Slow Down, Piano Piano
Italians take naps. They close shop when they deem it more productive to drink wine than wait senselessly for business to come. They take four hours for lunch. They believe in investing time into friendships as much as they believe in time spent at work. They believe in long, passionate sex several times before noon (even if they’re late for work). They don’t believe in the purely American problem of burning out. They believe in taking many well-deserved moments to fuel yourself with simple pleasures of life without for a moment feeling guilty for it.
Dress Like Every Occassion Is Grand
Wake up at 7AM in any Italian city you visit, before the tourists awake and flood the streets. You’ll notice Italian women primped to their finest, draped in their most vibrant dresses and most likely wearing at least one Italian designed accessory. From the morning espresso to visiting the Focacceria to their sunset aperitivo, Italians believe life is experienced feeling and looking your best.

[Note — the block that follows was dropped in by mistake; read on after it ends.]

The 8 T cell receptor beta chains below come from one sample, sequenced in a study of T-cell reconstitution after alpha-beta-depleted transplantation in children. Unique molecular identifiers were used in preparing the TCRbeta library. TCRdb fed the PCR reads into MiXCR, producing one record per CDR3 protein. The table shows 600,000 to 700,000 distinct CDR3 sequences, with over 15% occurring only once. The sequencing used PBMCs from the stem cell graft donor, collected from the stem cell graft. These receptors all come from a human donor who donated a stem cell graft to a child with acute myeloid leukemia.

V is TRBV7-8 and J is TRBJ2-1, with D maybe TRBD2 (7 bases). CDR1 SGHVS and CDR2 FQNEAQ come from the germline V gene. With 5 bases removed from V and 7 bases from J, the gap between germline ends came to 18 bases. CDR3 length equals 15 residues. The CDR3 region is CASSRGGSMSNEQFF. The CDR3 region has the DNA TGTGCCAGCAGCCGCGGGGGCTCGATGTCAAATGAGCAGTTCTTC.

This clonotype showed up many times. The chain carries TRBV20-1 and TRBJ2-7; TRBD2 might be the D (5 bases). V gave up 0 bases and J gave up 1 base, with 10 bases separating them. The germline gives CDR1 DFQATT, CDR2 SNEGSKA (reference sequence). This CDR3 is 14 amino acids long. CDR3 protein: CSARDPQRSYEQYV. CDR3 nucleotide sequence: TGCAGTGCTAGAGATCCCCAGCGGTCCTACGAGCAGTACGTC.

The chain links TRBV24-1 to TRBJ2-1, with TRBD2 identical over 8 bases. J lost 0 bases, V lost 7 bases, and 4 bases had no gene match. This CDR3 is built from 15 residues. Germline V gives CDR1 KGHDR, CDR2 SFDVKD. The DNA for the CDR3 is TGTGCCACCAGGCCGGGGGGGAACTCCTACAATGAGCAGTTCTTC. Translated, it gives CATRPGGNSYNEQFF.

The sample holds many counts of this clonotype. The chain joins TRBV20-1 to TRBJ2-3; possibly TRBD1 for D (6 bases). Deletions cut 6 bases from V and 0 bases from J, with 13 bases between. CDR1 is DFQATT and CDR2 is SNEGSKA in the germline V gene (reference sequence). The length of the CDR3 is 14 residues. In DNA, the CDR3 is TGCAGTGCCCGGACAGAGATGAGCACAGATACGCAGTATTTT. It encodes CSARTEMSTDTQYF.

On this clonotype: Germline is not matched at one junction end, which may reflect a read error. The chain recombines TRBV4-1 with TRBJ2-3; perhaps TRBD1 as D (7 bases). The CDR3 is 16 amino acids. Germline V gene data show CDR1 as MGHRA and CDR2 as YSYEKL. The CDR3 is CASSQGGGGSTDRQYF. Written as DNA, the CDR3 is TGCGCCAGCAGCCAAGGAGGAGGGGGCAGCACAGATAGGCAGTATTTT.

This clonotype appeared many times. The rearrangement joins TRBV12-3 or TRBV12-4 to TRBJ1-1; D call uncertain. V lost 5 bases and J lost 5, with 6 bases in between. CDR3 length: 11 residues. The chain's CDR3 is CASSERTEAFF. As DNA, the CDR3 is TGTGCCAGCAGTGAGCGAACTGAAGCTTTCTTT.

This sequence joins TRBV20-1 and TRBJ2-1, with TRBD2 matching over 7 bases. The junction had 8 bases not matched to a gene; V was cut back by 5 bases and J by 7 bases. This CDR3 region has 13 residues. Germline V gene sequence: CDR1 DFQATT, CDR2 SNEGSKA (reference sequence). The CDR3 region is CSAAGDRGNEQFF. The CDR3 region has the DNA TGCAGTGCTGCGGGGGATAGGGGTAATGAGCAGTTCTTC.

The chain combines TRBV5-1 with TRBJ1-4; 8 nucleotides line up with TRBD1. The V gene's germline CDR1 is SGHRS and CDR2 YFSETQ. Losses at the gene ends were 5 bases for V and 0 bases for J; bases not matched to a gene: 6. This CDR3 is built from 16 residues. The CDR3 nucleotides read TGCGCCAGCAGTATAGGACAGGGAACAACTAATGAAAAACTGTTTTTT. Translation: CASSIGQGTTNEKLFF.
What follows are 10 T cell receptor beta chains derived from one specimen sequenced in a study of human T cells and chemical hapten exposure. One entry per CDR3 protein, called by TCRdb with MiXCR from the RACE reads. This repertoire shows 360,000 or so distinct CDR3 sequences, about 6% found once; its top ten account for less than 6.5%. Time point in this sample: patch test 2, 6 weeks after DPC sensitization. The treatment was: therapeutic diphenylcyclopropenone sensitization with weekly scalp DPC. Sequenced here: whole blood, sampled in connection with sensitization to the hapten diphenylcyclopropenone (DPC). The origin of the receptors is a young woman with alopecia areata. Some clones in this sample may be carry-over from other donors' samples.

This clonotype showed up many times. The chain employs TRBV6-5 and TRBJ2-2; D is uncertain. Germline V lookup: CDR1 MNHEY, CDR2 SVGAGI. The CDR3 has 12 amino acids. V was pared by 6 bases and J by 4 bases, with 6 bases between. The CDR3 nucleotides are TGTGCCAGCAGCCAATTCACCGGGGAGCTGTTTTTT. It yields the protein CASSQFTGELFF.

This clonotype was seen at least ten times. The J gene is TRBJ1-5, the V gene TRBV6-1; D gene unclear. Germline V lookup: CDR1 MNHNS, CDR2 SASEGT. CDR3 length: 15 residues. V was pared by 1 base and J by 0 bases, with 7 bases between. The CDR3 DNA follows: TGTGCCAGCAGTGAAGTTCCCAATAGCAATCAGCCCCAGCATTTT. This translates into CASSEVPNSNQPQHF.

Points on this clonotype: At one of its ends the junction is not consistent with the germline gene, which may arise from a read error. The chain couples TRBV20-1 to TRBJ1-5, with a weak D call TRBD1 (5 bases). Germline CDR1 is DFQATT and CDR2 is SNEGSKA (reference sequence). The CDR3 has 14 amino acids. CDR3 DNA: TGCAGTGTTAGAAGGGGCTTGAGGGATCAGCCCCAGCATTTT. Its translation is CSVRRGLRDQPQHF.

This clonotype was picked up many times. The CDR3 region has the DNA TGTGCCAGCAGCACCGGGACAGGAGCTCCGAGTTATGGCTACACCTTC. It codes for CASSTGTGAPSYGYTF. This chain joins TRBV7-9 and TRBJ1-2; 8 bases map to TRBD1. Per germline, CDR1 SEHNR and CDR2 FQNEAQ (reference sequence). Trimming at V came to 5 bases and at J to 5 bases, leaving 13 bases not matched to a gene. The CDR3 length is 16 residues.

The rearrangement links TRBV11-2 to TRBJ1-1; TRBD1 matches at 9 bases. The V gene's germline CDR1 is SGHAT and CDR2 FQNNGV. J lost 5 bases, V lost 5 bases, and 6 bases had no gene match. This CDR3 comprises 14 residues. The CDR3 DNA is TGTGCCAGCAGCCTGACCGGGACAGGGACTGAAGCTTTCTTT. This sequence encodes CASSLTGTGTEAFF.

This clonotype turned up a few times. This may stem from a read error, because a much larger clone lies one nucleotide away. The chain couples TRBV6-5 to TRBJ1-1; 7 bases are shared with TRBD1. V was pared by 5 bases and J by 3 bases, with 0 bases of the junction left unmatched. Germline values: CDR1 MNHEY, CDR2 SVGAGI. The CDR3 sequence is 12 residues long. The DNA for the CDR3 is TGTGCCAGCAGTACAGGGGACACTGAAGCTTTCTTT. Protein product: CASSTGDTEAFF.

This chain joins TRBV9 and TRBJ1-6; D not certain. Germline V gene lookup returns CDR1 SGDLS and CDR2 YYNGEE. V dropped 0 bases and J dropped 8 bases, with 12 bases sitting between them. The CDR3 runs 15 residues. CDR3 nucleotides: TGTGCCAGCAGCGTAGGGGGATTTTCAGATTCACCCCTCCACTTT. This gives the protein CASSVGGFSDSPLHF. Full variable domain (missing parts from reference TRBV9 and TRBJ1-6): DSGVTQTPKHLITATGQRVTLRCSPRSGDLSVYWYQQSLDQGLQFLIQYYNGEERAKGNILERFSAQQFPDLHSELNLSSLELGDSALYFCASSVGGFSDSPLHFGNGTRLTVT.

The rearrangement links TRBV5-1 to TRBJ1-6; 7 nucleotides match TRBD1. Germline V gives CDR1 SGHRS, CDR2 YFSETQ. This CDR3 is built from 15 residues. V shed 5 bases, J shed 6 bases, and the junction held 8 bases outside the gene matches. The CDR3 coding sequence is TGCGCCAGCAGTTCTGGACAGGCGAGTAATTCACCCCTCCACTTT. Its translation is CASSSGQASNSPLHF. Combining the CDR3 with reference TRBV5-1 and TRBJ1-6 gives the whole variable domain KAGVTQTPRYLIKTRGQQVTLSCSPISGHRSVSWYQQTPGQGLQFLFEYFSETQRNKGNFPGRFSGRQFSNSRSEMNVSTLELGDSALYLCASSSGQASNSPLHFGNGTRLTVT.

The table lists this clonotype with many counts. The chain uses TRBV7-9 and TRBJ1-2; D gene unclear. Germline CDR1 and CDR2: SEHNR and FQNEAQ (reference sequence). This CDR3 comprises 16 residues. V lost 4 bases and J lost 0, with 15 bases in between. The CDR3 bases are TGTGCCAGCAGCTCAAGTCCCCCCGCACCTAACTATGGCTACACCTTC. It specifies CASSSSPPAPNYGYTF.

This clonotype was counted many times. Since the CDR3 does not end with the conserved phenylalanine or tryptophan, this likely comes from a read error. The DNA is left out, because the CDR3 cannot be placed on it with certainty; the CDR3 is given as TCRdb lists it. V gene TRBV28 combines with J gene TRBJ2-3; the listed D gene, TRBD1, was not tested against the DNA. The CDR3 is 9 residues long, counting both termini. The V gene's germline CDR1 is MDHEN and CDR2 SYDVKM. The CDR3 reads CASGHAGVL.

Never Feel Guilty for Pleasure
A very western problem: we feel guilty for pleasure. We hardly ever believe we deserve to relax, deserve more vacation days and often subject ourselves to an inflexible routine and workload that doesn’t leave room for truly experiencing pleasure. Italians don’t have that problem. If an Italian doesn’t work for a week they would still believe they deserve their wine, holiday and time with family. Italians have an incredibly profound and healthy awareness of mortality, they know life is short, so they make every moment a treasured memory.